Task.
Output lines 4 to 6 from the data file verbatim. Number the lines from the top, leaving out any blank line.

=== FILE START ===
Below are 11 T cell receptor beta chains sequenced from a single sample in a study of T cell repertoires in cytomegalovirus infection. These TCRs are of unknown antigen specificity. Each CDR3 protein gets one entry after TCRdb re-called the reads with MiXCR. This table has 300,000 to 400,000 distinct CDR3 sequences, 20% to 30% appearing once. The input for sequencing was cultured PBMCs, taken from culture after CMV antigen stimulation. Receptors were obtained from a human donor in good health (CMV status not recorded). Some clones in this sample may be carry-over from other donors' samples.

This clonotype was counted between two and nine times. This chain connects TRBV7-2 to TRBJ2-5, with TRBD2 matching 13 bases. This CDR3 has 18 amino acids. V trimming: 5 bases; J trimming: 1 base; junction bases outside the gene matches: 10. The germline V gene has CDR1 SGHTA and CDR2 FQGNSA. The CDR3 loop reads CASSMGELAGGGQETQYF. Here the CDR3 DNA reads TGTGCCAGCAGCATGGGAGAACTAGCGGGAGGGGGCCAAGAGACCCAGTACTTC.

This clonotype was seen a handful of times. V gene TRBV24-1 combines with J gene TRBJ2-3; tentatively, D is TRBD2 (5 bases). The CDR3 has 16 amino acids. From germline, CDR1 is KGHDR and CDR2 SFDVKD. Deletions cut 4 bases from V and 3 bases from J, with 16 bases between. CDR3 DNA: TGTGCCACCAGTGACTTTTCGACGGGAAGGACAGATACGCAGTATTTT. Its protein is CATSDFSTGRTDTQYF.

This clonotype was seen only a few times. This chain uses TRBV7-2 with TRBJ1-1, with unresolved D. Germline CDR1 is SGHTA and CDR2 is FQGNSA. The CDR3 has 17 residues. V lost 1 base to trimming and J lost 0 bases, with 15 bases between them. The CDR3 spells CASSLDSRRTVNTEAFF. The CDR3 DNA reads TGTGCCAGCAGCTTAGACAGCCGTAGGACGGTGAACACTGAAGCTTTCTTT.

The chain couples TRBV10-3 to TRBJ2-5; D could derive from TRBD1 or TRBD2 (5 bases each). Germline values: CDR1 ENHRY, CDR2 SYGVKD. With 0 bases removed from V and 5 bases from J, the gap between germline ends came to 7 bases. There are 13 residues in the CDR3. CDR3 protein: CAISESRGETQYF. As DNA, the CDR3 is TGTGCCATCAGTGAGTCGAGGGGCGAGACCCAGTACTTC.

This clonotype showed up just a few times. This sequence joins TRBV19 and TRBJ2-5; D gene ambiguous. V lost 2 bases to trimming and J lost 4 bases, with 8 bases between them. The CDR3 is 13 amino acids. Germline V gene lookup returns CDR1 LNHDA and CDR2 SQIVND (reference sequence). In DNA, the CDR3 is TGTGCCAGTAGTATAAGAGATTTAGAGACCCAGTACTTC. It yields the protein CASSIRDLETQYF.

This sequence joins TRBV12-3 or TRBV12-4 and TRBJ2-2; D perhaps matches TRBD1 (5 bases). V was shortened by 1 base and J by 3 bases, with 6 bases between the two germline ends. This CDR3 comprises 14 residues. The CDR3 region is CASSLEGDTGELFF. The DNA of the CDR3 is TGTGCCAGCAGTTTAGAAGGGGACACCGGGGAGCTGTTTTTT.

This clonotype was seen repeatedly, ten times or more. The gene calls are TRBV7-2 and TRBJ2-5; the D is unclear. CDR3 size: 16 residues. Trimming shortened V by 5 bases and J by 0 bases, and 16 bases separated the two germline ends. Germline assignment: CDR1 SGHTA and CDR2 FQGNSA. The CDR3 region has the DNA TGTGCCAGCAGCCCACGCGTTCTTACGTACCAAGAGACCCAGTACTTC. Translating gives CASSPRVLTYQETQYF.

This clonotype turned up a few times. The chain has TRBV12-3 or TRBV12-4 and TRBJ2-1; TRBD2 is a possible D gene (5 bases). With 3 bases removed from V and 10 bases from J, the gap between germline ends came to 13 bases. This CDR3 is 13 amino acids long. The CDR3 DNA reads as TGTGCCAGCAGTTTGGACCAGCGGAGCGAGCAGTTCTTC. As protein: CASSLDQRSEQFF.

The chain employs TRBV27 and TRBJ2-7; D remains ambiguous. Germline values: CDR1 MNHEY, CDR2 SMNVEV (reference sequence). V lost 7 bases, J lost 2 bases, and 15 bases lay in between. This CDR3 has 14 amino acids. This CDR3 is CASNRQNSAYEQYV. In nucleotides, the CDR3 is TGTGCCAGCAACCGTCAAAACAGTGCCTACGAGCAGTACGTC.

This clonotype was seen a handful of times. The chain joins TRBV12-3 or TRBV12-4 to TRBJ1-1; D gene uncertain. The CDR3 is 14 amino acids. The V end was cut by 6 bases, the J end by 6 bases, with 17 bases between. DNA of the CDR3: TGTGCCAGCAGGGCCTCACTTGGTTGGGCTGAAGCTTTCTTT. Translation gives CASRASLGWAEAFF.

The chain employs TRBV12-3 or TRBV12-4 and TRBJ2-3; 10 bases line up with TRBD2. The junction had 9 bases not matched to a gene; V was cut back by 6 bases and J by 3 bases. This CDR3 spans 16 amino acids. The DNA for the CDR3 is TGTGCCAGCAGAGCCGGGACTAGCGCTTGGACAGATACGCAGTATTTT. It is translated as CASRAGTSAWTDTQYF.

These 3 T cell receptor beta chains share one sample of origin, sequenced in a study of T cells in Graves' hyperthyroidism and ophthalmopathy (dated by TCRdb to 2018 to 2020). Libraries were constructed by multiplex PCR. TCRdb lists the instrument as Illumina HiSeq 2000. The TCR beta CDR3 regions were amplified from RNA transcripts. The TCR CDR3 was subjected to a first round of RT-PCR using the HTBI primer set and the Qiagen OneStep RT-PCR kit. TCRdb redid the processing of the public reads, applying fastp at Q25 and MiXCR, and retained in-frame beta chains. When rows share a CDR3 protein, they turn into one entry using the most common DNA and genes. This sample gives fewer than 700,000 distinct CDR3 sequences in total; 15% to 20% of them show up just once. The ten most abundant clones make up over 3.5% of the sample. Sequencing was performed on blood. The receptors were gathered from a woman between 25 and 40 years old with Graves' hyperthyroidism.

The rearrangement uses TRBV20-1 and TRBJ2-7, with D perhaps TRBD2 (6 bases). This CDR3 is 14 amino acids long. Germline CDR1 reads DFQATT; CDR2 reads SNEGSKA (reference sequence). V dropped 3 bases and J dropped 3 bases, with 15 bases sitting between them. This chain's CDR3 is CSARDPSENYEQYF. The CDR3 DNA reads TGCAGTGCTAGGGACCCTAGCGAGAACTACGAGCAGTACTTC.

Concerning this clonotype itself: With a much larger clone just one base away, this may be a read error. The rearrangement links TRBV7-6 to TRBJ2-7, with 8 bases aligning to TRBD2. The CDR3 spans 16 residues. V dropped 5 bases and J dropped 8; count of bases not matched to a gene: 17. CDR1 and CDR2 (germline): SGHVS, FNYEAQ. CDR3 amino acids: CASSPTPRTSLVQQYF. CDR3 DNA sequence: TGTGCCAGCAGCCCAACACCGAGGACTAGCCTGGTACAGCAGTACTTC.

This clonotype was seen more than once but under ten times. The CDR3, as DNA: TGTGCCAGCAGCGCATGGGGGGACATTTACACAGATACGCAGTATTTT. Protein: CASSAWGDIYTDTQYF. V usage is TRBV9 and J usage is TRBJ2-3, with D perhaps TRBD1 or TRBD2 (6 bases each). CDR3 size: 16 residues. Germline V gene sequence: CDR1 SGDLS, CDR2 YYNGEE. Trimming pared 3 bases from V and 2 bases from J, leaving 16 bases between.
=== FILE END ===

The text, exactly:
This clonotype was seen only a few times. This chain uses TRBV7-2 with TRBJ1-1, with unresolved D. Germline CDR1 is SGHTA and CDR2 is FQGNSA. The CDR3 has 17 residues. V lost 1 base to trimming and J lost 0 bases, with 15 bases between them. The CDR3 spells CASSLDSRRTVNTEAFF. The CDR3 DNA reads TGTGCCAGCAGCTTAGACAGCCGTAGGACGGTGAACACTGAAGCTTTCTTT.

The chain couples TRBV10-3 to TRBJ2-5; D could derive from TRBD1 or TRBD2 (5 bases each). Germline values: CDR1 ENHRY, CDR2 SYGVKD. With 0 bases removed from V and 5 bases from J, the gap between germline ends came to 7 bases. There are 13 residues in the CDR3. CDR3 protein: CAISESRGETQYF. As DNA, the CDR3 is TGTGCCATCAGTGAGTCGAGGGGCGAGACCCAGTACTTC.

This clonotype showed up just a few times. This sequence joins TRBV19 and TRBJ2-5; D gene ambiguous. V lost 2 bases to trimming and J lost 4 bases, with 8 bases between them. The CDR3 is 13 amino acids. Germline V gene lookup returns CDR1 LNHDA and CDR2 SQIVND (reference sequence). In DNA, the CDR3 is TGTGCCAGTAGTATAAGAGATTTAGAGACCCAGTACTTC. It yields the protein CASSIRDLETQYF.